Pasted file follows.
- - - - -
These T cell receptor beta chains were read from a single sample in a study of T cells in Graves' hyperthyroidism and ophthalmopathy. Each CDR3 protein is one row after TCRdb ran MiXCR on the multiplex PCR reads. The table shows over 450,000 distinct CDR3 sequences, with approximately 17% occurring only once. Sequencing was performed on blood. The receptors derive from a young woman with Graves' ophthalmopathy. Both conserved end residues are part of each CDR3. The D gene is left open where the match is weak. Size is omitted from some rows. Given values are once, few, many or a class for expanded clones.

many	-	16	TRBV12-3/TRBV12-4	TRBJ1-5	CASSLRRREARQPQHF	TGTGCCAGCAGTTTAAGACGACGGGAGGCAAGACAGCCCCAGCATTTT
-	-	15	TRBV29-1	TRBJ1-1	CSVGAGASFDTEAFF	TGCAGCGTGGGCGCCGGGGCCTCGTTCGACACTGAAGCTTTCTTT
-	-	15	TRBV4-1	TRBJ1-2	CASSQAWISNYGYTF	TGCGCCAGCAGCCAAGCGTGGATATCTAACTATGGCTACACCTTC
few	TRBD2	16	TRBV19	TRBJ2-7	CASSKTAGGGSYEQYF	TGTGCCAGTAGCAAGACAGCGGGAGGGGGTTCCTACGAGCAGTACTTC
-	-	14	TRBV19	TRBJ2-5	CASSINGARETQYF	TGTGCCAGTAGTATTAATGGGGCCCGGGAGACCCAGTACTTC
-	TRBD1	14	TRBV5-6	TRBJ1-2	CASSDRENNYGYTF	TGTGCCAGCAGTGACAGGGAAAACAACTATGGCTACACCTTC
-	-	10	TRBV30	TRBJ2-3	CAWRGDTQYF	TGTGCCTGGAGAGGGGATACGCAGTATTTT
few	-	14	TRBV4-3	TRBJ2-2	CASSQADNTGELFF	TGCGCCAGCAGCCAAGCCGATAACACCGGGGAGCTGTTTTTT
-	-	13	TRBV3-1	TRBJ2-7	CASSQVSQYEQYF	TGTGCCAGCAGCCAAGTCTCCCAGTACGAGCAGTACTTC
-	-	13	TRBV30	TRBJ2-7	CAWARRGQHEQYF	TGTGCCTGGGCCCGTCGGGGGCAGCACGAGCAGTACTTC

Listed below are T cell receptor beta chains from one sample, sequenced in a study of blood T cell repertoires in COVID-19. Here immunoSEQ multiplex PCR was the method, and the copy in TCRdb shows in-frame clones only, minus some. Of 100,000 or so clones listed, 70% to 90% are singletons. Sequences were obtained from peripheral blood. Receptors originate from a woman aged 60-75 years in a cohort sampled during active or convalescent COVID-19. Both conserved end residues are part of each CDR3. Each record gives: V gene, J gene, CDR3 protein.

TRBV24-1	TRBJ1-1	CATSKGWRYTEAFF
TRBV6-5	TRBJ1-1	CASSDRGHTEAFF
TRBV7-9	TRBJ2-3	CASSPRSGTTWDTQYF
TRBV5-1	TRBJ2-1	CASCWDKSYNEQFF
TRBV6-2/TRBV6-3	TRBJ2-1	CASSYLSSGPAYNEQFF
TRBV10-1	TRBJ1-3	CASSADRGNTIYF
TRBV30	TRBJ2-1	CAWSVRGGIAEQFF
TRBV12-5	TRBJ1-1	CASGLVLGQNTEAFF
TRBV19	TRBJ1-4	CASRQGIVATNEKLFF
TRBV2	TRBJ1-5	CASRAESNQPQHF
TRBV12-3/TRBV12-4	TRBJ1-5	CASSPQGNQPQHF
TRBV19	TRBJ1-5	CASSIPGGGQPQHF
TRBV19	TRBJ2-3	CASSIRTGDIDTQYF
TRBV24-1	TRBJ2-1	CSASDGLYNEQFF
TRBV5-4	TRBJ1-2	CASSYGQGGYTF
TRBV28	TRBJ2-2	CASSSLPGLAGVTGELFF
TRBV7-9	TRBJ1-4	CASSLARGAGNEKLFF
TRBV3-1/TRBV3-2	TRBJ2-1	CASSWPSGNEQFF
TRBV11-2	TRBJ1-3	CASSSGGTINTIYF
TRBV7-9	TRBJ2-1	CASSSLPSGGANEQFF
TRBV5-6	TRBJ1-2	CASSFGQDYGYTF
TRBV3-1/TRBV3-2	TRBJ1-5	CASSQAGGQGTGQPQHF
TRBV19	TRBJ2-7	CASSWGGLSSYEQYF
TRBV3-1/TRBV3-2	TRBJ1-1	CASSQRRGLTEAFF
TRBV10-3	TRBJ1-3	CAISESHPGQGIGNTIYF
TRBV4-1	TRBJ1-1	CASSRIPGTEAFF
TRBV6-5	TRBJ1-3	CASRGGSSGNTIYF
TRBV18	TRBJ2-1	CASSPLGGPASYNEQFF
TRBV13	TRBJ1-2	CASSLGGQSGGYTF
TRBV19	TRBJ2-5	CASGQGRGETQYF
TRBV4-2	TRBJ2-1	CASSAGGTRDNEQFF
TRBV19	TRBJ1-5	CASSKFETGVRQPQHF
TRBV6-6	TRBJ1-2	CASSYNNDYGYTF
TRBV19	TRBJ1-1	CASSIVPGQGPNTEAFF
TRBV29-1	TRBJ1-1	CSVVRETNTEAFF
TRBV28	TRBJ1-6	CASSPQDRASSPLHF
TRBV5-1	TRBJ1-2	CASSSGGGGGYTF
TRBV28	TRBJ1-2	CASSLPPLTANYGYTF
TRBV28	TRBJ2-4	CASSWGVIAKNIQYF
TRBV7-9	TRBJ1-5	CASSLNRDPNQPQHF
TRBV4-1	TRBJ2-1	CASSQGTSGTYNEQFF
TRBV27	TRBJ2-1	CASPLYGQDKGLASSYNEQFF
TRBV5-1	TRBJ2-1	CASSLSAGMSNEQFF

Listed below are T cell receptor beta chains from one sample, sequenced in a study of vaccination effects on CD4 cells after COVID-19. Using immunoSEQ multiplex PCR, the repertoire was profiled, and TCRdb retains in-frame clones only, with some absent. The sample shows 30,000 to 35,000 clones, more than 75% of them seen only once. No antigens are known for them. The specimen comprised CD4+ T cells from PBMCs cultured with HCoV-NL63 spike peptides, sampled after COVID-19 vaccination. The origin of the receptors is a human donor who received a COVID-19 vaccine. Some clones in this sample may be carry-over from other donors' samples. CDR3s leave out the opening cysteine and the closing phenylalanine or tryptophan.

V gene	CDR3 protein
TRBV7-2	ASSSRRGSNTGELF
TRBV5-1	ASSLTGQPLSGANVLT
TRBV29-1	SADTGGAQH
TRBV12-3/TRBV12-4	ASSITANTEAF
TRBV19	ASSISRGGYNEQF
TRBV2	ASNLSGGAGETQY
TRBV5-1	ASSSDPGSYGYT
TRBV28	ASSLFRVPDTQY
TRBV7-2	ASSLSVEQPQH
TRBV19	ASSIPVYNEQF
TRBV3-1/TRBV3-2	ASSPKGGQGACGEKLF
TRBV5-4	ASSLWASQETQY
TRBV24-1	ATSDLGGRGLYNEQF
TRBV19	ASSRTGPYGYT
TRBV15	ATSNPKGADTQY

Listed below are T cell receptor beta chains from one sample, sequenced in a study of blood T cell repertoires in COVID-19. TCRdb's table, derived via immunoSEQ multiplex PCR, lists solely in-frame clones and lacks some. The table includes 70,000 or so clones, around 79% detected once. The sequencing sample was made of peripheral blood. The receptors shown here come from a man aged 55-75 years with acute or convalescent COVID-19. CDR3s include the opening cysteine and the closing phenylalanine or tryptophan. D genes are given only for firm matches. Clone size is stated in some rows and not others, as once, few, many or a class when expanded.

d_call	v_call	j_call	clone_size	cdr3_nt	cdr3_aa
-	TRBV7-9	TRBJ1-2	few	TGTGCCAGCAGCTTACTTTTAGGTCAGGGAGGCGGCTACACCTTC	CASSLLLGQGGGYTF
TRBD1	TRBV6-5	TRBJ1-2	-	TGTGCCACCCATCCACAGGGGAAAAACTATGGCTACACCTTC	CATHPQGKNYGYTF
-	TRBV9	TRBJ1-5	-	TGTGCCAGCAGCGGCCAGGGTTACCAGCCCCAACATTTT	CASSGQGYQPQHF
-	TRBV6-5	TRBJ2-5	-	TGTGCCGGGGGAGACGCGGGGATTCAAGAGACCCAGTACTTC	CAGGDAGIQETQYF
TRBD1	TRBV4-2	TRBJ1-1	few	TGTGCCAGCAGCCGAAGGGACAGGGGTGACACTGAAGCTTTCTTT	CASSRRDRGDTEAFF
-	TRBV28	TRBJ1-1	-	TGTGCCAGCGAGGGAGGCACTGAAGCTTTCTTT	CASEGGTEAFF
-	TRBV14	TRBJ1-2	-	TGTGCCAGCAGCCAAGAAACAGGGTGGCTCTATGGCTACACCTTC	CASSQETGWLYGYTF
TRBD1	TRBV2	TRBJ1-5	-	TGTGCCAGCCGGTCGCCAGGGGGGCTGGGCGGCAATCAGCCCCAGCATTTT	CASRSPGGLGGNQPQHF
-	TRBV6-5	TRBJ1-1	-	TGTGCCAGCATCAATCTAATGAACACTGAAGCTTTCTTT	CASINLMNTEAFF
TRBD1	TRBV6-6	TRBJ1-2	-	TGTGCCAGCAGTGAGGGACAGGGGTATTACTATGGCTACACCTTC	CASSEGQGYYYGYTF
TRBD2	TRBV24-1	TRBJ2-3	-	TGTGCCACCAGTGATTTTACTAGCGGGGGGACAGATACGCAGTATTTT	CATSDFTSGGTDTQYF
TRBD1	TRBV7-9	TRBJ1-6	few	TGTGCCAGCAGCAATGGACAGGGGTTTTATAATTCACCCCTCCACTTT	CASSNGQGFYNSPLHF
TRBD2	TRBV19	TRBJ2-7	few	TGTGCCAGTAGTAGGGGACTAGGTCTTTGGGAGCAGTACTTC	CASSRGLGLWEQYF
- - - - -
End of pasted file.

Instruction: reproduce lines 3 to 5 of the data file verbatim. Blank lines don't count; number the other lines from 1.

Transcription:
-	-	15	TRBV29-1	TRBJ1-1	CSVGAGASFDTEAFF	TGCAGCGTGGGCGCCGGGGCCTCGTTCGACACTGAAGCTTTCTTT
-	-	15	TRBV4-1	TRBJ1-2	CASSQAWISNYGYTF	TGCGCCAGCAGCCAAGCGTGGATATCTAACTATGGCTACACCTTC
few	TRBD2	16	TRBV19	TRBJ2-7	CASSKTAGGGSYEQYF	TGTGCCAGTAGCAAGACAGCGGGAGGGGGTTCCTACGAGCAGTACTTC